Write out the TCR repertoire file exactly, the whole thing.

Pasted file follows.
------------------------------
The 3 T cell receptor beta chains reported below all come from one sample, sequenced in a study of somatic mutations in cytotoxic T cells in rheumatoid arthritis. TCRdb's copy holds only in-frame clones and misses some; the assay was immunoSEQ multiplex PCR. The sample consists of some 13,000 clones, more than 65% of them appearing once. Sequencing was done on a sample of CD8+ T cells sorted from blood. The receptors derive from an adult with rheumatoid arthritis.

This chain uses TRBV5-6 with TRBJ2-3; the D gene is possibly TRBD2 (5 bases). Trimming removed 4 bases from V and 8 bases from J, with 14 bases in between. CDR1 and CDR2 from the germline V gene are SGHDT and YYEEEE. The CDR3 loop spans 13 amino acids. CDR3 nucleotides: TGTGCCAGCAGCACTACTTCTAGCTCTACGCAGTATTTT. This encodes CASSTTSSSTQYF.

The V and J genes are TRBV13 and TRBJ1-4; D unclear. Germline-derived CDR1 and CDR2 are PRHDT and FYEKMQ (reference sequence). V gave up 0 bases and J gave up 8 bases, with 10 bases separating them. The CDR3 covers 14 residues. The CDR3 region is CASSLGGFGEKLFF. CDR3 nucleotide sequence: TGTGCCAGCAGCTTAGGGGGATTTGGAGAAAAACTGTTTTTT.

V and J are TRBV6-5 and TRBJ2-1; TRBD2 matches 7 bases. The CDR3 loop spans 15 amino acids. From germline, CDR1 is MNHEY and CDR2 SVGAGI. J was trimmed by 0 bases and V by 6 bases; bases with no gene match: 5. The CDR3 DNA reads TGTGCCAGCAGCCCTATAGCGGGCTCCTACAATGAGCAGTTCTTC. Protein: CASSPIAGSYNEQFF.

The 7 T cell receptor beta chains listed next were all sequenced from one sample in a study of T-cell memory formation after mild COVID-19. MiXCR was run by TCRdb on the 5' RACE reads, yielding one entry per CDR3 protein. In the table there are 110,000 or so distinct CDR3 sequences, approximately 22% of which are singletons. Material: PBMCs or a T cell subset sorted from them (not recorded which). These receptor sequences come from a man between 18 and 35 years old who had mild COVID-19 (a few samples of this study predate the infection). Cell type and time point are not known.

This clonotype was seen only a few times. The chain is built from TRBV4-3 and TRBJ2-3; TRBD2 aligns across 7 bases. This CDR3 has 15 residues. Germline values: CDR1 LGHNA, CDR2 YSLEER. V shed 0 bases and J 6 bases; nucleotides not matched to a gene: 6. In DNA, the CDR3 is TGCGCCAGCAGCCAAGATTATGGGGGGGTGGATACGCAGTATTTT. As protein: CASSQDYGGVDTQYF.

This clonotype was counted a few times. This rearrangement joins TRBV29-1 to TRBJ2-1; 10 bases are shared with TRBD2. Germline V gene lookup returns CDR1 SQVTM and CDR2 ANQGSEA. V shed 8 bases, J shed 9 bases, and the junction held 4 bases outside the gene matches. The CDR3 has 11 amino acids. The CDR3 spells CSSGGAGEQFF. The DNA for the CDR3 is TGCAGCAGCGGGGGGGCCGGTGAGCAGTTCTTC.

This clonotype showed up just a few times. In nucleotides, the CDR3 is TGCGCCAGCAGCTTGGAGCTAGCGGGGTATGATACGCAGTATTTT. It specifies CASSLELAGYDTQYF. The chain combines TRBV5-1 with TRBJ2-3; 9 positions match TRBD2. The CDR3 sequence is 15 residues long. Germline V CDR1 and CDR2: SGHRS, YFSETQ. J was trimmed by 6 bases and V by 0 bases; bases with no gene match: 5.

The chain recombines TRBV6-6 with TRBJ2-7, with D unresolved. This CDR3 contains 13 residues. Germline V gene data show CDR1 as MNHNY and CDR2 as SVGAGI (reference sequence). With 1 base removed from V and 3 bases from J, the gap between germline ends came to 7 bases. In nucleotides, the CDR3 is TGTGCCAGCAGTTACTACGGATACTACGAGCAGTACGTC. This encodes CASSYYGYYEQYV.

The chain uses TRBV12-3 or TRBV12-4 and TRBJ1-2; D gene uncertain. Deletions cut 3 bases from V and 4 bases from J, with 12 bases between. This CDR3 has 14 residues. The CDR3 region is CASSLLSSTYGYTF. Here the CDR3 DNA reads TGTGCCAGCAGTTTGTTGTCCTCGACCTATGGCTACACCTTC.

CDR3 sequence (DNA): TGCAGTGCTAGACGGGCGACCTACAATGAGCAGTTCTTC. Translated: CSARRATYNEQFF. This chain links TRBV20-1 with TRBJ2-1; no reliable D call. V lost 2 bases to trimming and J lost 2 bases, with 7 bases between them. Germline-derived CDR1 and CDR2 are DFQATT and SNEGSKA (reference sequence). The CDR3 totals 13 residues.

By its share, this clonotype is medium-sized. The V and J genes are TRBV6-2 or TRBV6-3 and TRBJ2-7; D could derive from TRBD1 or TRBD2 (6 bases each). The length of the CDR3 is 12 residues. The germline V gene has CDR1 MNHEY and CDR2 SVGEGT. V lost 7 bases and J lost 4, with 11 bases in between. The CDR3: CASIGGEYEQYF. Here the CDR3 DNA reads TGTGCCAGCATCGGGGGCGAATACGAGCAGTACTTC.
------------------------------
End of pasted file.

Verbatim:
The 3 T cell receptor beta chains reported below all come from one sample, sequenced in a study of somatic mutations in cytotoxic T cells in rheumatoid arthritis. TCRdb's copy holds only in-frame clones and misses some; the assay was immunoSEQ multiplex PCR. The sample consists of some 13,000 clones, more than 65% of them appearing once. Sequencing was done on a sample of CD8+ T cells sorted from blood. The receptors derive from an adult with rheumatoid arthritis.

This chain uses TRBV5-6 with TRBJ2-3; the D gene is possibly TRBD2 (5 bases). Trimming removed 4 bases from V and 8 bases from J, with 14 bases in between. CDR1 and CDR2 from the germline V gene are SGHDT and YYEEEE. The CDR3 loop spans 13 amino acids. CDR3 nucleotides: TGTGCCAGCAGCACTACTTCTAGCTCTACGCAGTATTTT. This encodes CASSTTSSSTQYF.

The V and J genes are TRBV13 and TRBJ1-4; D unclear. Germline-derived CDR1 and CDR2 are PRHDT and FYEKMQ (reference sequence). V gave up 0 bases and J gave up 8 bases, with 10 bases separating them. The CDR3 covers 14 residues. The CDR3 region is CASSLGGFGEKLFF. CDR3 nucleotide sequence: TGTGCCAGCAGCTTAGGGGGATTTGGAGAAAAACTGTTTTTT.

V and J are TRBV6-5 and TRBJ2-1; TRBD2 matches 7 bases. The CDR3 loop spans 15 amino acids. From germline, CDR1 is MNHEY and CDR2 SVGAGI. J was trimmed by 0 bases and V by 6 bases; bases with no gene match: 5. The CDR3 DNA reads TGTGCCAGCAGCCCTATAGCGGGCTCCTACAATGAGCAGTTCTTC. Protein: CASSPIAGSYNEQFF.

The 7 T cell receptor beta chains listed next were all sequenced from one sample in a study of T-cell memory formation after mild COVID-19. MiXCR was run by TCRdb on the 5' RACE reads, yielding one entry per CDR3 protein. In the table there are 110,000 or so distinct CDR3 sequences, approximately 22% of which are singletons. Material: PBMCs or a T cell subset sorted from them (not recorded which). These receptor sequences come from a man between 18 and 35 years old who had mild COVID-19 (a few samples of this study predate the infection). Cell type and time point are not known.

This clonotype was seen only a few times. The chain is built from TRBV4-3 and TRBJ2-3; TRBD2 aligns across 7 bases. This CDR3 has 15 residues. Germline values: CDR1 LGHNA, CDR2 YSLEER. V shed 0 bases and J 6 bases; nucleotides not matched to a gene: 6. In DNA, the CDR3 is TGCGCCAGCAGCCAAGATTATGGGGGGGTGGATACGCAGTATTTT. As protein: CASSQDYGGVDTQYF.

This clonotype was counted a few times. This rearrangement joins TRBV29-1 to TRBJ2-1; 10 bases are shared with TRBD2. Germline V gene lookup returns CDR1 SQVTM and CDR2 ANQGSEA. V shed 8 bases, J shed 9 bases, and the junction held 4 bases outside the gene matches. The CDR3 has 11 amino acids. The CDR3 spells CSSGGAGEQFF. The DNA for the CDR3 is TGCAGCAGCGGGGGGGCCGGTGAGCAGTTCTTC.

This clonotype showed up just a few times. In nucleotides, the CDR3 is TGCGCCAGCAGCTTGGAGCTAGCGGGGTATGATACGCAGTATTTT. It specifies CASSLELAGYDTQYF. The chain combines TRBV5-1 with TRBJ2-3; 9 positions match TRBD2. The CDR3 sequence is 15 residues long. Germline V CDR1 and CDR2: SGHRS, YFSETQ. J was trimmed by 6 bases and V by 0 bases; bases with no gene match: 5.

The chain recombines TRBV6-6 with TRBJ2-7, with D unresolved. This CDR3 contains 13 residues. Germline V gene data show CDR1 as MNHNY and CDR2 as SVGAGI (reference sequence). With 1 base removed from V and 3 bases from J, the gap between germline ends came to 7 bases. In nucleotides, the CDR3 is TGTGCCAGCAGTTACTACGGATACTACGAGCAGTACGTC. This encodes CASSYYGYYEQYV.

The chain uses TRBV12-3 or TRBV12-4 and TRBJ1-2; D gene uncertain. Deletions cut 3 bases from V and 4 bases from J, with 12 bases between. This CDR3 has 14 residues. The CDR3 region is CASSLLSSTYGYTF. Here the CDR3 DNA reads TGTGCCAGCAGTTTGTTGTCCTCGACCTATGGCTACACCTTC.

CDR3 sequence (DNA): TGCAGTGCTAGACGGGCGACCTACAATGAGCAGTTCTTC. Translated: CSARRATYNEQFF. This chain links TRBV20-1 with TRBJ2-1; no reliable D call. V lost 2 bases to trimming and J lost 2 bases, with 7 bases between them. Germline-derived CDR1 and CDR2 are DFQATT and SNEGSKA (reference sequence). The CDR3 totals 13 residues.

By its share, this clonotype is medium-sized. The V and J genes are TRBV6-2 or TRBV6-3 and TRBJ2-7; D could derive from TRBD1 or TRBD2 (6 bases each). The length of the CDR3 is 12 residues. The germline V gene has CDR1 MNHEY and CDR2 SVGEGT. V lost 7 bases and J lost 4, with 11 bases in between. The CDR3: CASIGGEYEQYF. Here the CDR3 DNA reads TGTGCCAGCATCGGGGGCGAATACGAGCAGTACTTC.